(36) One of a group of European chestnuts from seed brought me by Major L. L. Seaman. The parent tree is famous in England for its enormous size and heavy bearing; it is said to be centuries of age and is growing upon the estate of Sir George B. Hingley, Droitwich, Worcestershire, England. My young trees are growing very thriftily. They are showing some blight spots, but this has been controlled by cutting out and painting.

(37) A group of vigorous young trees, the result of placing pecan pollen on the pistillate trees of Siebold walnut. They show the Siebold parentage so distinctly that I imagine them to be parthenogens, but we cannot tell to a certainty until they bear fruit.

(38) A hillside set out with a large number of common bush chinkapins from the East, tree chinkapins from Missouri and a number of hybrids. The chinkapins and the alder-leaved chestnuts on this side hill have been so blight resistant as to require almost no attention, and for that reason I am making hybrids between the chinkapin and the alder-leaved chestnut and the Chinese chestnut in the hope of making an excellent combination of chinkapin quality and Chinese size. Up to the present time none of my hybrids have been as valuable as either parent, with the exception of two. Two of the hybrids bear nuts about the size of the average American sweet chestnut and of first rate quality. These two hybrid trees have shown no sign of blight as yet.

(40) A hybrid between an American chestnut and a chinkapin. It blights freely like its American parent. Some of the hybrids do that while others show the resistance of the chinkapin parent. This particular tree grows lustily, and I have taken the trouble to cut out the blight every year. The leaves and general appearance are very closely like the common American chestnut. When it first began to bear, the nuts were of the chinkapin type, a single nut to the bur and hardly to be distinguished from other chinkapins. A year or two later the nuts changed in appearance, becoming distinctly lighter in color and with peculiar longitudinal corrugations of the shell. A year or so later still the tree made another change, and it now bears two or three nuts to the bur like the American chestnut, the nuts retain their light color and peculiar corrugation.

(41) A group of European hazels (Corylus avellana). Several years ago the Prince of Colloredo-Mannsfeld was visiting Merribrooke. His Highness was much interested in the experimental work in nut trees and later sent me a number of hazel nuts from one of his estates in Bohemia. Among the hazel bushes which grew from these nuts there was one which bore large, long, thin-shelled nuts of high quality. This bush, as you observe, has rather small dark leaves and stout, crooked branches. At one of the meetings of the Association I spoke of the bush as having a bony look, and Prof. J. Russell Smith referred to it in discussion as the "Bony Bush" hazel, and that name has been retained. I have grafted a number of other American and European hazels from this bush and I have sent scions to friends.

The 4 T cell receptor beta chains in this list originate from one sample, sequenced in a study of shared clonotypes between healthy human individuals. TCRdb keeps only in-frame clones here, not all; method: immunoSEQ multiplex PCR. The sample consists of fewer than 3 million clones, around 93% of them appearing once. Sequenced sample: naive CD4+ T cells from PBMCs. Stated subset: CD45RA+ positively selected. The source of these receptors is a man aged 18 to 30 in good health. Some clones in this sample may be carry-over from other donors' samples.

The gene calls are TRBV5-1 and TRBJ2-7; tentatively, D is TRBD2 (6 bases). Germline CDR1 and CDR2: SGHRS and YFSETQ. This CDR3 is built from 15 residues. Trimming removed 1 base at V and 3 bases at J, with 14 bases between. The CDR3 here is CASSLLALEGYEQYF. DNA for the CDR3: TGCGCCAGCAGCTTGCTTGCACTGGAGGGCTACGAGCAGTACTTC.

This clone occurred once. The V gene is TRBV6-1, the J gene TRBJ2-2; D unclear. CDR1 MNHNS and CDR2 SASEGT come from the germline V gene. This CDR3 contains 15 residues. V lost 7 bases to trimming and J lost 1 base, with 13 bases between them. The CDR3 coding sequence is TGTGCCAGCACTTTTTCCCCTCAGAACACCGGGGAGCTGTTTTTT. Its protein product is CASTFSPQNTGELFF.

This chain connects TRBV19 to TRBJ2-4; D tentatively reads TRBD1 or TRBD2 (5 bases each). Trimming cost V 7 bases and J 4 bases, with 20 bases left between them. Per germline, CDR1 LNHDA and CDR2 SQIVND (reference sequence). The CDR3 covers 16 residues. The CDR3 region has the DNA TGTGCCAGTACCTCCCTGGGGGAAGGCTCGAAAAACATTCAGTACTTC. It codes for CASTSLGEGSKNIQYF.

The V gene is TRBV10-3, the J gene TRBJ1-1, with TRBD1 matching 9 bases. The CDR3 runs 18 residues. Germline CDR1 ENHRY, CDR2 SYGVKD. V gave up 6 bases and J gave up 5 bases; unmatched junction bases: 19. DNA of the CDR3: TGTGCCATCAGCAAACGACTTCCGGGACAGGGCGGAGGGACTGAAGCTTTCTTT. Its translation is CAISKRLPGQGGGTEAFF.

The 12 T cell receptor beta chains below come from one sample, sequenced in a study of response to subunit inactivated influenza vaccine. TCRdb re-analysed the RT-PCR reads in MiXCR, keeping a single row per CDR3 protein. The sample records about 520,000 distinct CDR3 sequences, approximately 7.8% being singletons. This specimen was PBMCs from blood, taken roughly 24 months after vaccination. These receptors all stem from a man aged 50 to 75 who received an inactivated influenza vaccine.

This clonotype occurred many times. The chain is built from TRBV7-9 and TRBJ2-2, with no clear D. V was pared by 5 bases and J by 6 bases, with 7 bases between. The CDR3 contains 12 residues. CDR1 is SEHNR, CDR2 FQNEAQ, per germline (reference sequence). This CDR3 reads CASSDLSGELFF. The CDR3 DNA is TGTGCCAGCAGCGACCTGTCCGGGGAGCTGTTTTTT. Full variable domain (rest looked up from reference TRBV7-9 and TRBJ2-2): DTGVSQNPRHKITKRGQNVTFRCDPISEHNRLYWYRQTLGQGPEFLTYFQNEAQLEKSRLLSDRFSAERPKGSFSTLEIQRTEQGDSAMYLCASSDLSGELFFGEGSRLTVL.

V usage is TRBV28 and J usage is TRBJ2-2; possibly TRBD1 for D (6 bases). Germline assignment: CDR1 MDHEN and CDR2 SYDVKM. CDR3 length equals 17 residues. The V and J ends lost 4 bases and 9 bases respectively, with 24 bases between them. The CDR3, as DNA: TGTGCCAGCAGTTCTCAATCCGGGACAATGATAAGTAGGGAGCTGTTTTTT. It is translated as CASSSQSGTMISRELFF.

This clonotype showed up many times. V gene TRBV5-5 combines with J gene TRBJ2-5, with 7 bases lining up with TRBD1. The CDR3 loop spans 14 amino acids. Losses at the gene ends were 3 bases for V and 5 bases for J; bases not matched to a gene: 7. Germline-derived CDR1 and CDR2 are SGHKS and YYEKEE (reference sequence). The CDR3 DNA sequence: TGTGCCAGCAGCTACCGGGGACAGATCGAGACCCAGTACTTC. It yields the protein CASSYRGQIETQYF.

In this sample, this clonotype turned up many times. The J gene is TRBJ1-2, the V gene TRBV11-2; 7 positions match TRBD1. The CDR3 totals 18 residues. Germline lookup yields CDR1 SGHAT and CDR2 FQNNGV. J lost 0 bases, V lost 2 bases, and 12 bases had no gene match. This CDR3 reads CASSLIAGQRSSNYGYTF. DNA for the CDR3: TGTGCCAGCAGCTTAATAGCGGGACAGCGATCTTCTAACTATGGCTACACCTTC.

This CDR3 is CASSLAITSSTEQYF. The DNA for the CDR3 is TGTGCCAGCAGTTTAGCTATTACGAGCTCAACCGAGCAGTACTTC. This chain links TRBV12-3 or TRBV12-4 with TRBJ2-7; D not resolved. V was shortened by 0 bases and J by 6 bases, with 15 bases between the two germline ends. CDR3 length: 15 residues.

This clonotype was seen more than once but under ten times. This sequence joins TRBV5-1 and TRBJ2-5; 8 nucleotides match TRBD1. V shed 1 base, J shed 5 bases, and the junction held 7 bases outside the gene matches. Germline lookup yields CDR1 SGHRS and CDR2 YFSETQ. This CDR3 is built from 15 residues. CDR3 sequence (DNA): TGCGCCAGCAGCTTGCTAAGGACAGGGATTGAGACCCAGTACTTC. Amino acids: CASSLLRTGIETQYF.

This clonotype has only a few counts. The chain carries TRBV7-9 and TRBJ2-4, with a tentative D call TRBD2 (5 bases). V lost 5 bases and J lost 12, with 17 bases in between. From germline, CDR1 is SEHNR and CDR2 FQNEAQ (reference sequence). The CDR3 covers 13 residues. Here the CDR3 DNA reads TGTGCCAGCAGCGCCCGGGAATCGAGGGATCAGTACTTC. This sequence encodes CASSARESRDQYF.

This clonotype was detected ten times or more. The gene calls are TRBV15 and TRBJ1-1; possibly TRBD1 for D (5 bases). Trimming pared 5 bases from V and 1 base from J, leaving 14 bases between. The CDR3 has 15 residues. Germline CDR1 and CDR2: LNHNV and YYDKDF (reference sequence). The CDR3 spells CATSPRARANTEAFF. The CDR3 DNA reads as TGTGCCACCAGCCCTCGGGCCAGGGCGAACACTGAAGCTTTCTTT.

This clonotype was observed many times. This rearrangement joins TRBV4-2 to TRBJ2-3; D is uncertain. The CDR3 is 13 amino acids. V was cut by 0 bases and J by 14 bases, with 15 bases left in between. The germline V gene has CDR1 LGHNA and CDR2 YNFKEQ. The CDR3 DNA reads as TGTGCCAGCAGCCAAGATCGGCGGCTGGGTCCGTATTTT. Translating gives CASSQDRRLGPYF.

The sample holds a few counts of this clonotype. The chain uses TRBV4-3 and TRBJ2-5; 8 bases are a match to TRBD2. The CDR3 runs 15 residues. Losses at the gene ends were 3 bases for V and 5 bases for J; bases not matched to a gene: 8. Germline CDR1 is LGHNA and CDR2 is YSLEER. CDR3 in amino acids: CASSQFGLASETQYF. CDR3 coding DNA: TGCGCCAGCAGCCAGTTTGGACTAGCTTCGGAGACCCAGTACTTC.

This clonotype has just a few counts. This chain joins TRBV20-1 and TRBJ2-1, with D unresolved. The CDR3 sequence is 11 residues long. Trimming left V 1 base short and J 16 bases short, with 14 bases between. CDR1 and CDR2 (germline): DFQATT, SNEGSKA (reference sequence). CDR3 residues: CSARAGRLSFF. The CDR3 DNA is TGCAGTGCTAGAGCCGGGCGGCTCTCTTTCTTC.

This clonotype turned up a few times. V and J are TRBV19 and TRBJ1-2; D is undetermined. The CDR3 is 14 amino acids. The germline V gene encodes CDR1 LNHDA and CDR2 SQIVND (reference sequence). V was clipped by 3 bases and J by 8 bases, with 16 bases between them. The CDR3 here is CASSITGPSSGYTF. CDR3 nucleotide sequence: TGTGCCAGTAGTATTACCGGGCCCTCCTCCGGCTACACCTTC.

(42) A Cook shagbark hickory from Moscow, Ky., grafted upon bitternut stock. This variety bears a very large thin-shelled, irregular nut, with rather poor cleavage, but the quality of the kernel is of such distinct value that I prize the variety.

(43) An example of the spur graft. A common T cut is made in the bark of the stock and then a slice of guest bark carrying a small branch or spur is inserted. In this particular case I put in a branch about ten inches in length and you see that it is growing very well.

(44) My beautiful Merribrooke chestnut grafted upon an ordinary American chestnut stock growing by the roadside. Five years ago I noticed this little chestnut tree growing by the roadside with two stems. One of the stems was blighted and I cut it off and stopped the blight for the time being. The following year the other stem blighted and I trimmed out the blight and sprayed the stem with pyrox. In the following year I grafted the stock, but blight appeared at another point, the blight was cut out, and the stem again sprayed. In the following year blight appeared again, but at another point, and after cutting it out I put on tanglefoot, simply because I happened to have some with me when passing the tree. This year the stem has blighted again and I have cut out the blight and sprayed it, and I shall now whitewash a large part of the stock with whitewash containing a little carbolineum. The graft now in its third year is bearing one big bur. The interesting point is that this tree has blighted every year for five years, and I have kept it going along by giving it attention. This means if we are willing to take the trouble we can get the best of the blight, even with such a remarkably vulnerable tree as this one proves to be.

(45) A barren hillside covered with very handsome red pines eleven years of age, some of them grow nearly two feet per year. The soil is sandy and gravelly glacial till which will raise little else beside feather grass and sumac. The red pines are not nut pines, and attention is called to them incidentally because of their value for growing upon this sort of soil.